3 West Virginia inmates convicted of murder as youths freed

October 23, 2018 GMT

CHARLESTON, W.Va. (AP) — Three inmates who were convicted of murder as teenagers decades ago have been set free under a West Virginia law that allows parole for juveniles who commit serious crimes, a prison system spokesman said Tuesday.

William E. Wayne, Lawrence T. Redman and Larry D. Hall II were released earlier this month from St. Marys Correctional Center. A three-member state parole board approved their releases last month, West Virginia Department of Military Affairs and Public Safety spokesman Lawrence Messina said.


Their release came four years after they were denied initial bids for freedom following the 2014 passage of the law. The state parole board applied the new law retroactively and singled out seven juvenile lifers in murder cases, including Wayne, Redman and Hall.

Lawmakers had acted two years after the U.S. Supreme Court in 2012 banned mandatory life without parole for juveniles convicted of murder. In 2016, the court said the ruling was retroactive for the more than 2,000 offenders serving such sentences nationwide.

Both Hall and Redman were 17 when their crimes were committed.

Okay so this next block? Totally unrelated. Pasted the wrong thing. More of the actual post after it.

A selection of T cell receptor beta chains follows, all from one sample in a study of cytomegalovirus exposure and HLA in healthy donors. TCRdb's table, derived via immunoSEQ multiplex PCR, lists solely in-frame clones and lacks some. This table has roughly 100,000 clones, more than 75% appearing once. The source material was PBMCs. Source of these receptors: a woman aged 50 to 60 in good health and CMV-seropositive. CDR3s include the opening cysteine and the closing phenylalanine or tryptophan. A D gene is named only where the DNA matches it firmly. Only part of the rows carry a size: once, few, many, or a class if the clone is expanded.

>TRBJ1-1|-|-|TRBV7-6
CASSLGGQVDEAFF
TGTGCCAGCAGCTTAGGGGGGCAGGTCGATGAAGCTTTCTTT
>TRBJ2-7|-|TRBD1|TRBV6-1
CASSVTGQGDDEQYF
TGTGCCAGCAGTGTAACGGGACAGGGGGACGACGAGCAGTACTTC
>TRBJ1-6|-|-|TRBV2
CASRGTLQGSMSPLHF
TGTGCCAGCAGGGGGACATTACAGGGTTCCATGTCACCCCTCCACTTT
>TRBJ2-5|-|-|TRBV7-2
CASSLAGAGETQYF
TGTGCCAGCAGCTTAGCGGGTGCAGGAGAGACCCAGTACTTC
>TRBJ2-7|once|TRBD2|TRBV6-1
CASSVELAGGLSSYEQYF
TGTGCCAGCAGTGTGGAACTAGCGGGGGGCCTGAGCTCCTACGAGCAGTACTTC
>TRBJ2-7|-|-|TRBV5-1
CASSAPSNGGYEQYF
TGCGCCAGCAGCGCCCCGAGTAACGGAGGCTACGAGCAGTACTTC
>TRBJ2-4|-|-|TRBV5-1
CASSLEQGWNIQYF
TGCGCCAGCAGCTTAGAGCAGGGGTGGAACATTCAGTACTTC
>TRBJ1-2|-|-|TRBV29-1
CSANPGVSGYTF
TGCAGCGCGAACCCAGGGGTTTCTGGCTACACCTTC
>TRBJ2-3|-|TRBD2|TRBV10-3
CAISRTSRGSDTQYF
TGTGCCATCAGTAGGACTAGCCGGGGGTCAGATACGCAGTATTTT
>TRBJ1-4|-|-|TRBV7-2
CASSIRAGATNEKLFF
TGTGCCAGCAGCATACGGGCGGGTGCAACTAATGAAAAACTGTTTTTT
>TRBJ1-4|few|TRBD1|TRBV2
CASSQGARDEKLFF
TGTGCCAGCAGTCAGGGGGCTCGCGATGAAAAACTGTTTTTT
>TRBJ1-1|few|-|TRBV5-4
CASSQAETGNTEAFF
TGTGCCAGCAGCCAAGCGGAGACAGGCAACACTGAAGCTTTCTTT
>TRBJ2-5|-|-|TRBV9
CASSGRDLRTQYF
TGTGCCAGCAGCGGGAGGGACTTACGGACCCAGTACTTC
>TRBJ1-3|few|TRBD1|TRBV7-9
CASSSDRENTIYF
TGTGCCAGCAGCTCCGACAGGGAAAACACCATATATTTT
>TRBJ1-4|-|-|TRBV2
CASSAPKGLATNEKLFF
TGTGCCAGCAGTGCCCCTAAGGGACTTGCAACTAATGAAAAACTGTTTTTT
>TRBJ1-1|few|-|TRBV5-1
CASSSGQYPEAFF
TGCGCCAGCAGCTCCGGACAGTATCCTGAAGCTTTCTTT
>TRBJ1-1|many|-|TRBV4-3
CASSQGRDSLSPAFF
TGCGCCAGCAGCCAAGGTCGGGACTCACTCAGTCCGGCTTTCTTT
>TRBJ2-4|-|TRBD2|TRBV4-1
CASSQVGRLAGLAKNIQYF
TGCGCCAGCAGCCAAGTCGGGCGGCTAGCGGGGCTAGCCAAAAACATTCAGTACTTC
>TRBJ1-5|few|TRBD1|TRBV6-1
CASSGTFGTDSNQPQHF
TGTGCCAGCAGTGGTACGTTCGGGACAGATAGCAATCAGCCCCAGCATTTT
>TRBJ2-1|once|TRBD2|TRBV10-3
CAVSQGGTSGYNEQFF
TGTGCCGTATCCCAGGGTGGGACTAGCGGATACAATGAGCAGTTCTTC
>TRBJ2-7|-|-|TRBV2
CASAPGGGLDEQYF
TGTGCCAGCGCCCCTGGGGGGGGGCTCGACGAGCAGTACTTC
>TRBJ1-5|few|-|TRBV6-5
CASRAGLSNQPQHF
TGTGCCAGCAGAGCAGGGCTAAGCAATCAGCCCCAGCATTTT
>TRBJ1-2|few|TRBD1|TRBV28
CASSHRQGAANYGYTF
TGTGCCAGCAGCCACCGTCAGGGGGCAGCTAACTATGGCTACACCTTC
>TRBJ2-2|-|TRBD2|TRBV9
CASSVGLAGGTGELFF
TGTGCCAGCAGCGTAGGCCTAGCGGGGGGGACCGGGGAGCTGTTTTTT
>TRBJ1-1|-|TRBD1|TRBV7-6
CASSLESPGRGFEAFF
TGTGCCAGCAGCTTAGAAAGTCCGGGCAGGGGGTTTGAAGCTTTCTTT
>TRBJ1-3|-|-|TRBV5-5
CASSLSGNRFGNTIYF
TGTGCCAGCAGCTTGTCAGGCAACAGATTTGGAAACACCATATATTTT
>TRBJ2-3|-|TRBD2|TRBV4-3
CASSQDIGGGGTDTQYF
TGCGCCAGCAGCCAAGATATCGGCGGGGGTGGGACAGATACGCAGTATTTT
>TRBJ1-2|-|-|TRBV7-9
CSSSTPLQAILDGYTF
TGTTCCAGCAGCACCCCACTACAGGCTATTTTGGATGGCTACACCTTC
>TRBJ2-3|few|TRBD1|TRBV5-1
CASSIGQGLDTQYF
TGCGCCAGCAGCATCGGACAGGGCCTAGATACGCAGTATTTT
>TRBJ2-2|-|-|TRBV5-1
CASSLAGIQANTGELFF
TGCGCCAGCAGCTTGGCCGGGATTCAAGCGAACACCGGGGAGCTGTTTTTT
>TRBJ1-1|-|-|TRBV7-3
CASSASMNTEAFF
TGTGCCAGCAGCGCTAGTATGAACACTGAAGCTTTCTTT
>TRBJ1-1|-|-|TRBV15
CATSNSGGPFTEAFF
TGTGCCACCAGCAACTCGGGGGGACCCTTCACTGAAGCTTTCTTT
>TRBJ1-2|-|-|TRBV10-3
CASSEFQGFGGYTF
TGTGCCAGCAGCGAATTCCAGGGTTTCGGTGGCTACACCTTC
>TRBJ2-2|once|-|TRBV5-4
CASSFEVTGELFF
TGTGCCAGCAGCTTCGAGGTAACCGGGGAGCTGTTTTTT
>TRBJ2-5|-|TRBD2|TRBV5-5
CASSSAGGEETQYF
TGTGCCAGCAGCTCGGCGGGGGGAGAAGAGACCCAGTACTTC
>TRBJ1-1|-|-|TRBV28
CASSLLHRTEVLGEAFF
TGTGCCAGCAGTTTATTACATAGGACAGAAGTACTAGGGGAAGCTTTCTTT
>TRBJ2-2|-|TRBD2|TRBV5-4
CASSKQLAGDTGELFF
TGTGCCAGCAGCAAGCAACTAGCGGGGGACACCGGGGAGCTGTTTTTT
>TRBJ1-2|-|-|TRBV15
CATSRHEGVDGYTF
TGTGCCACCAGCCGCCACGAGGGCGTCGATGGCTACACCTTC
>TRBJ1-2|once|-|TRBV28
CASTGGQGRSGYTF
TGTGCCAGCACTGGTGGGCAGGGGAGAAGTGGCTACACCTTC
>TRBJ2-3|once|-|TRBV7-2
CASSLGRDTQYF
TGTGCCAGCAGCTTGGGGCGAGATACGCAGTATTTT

Hall, now 41, had two children and another one on the way in 1995 when he was sentenced to life without parole in the fatal beating of a man in a confrontation at Hall’s house during a party in Taylor County. Hall’s attorney has said his client was under the influence of alcohol, marijuana and LSD at the time.

Redman, now 51, was convicted for the September 1984 murder of a Berkeley County shopkeeper for $104 in pennies.

The 60-year-old Wayne had been in prison for 43 years. He had said at a previous parole hearing that he had “no hope at all” before the state law was passed.

Wayne was among more than a dozen prisoners who escaped from the old state penitentiary in Moundsville in 1979 when an off-duty state trooper was killed during the breakout.

At the time of the breakout, Wayne had been serving a life sentence without parole for killing a shopkeeper in Wood County during a 1975 robbery. He received a life sentence with the chance for parole in the trooper’s’ death.

Messina said another inmate convicted of murder as a teenager was released on parole in January after a December 2017 parole hearing. Michael Day, now 33, was convicted in the June 2002 murder of a homeless veteran in Cabell County. He also was convicted of felony conspiracy. Day was 17 at the time.


Parole hearings for three other inmates convicted for murders committed as juveniles are still at least a year away, including for:

— Cecil “Clay” Holcomb III, 40, convicted of the May 1993 murders of his parents in Fayette County. His hearing is set for December 2019.

— John Moss Jr., 56, convicted of the December 1979 murders of a Kanawha County woman and her two children, 7 and 4. His hearing is set for September 2020.

— Kelly Chapman, 25, convicted of the November 2008 murder of his intended victim’s unborn child in Kanawha County. His hearing is set for October 2023.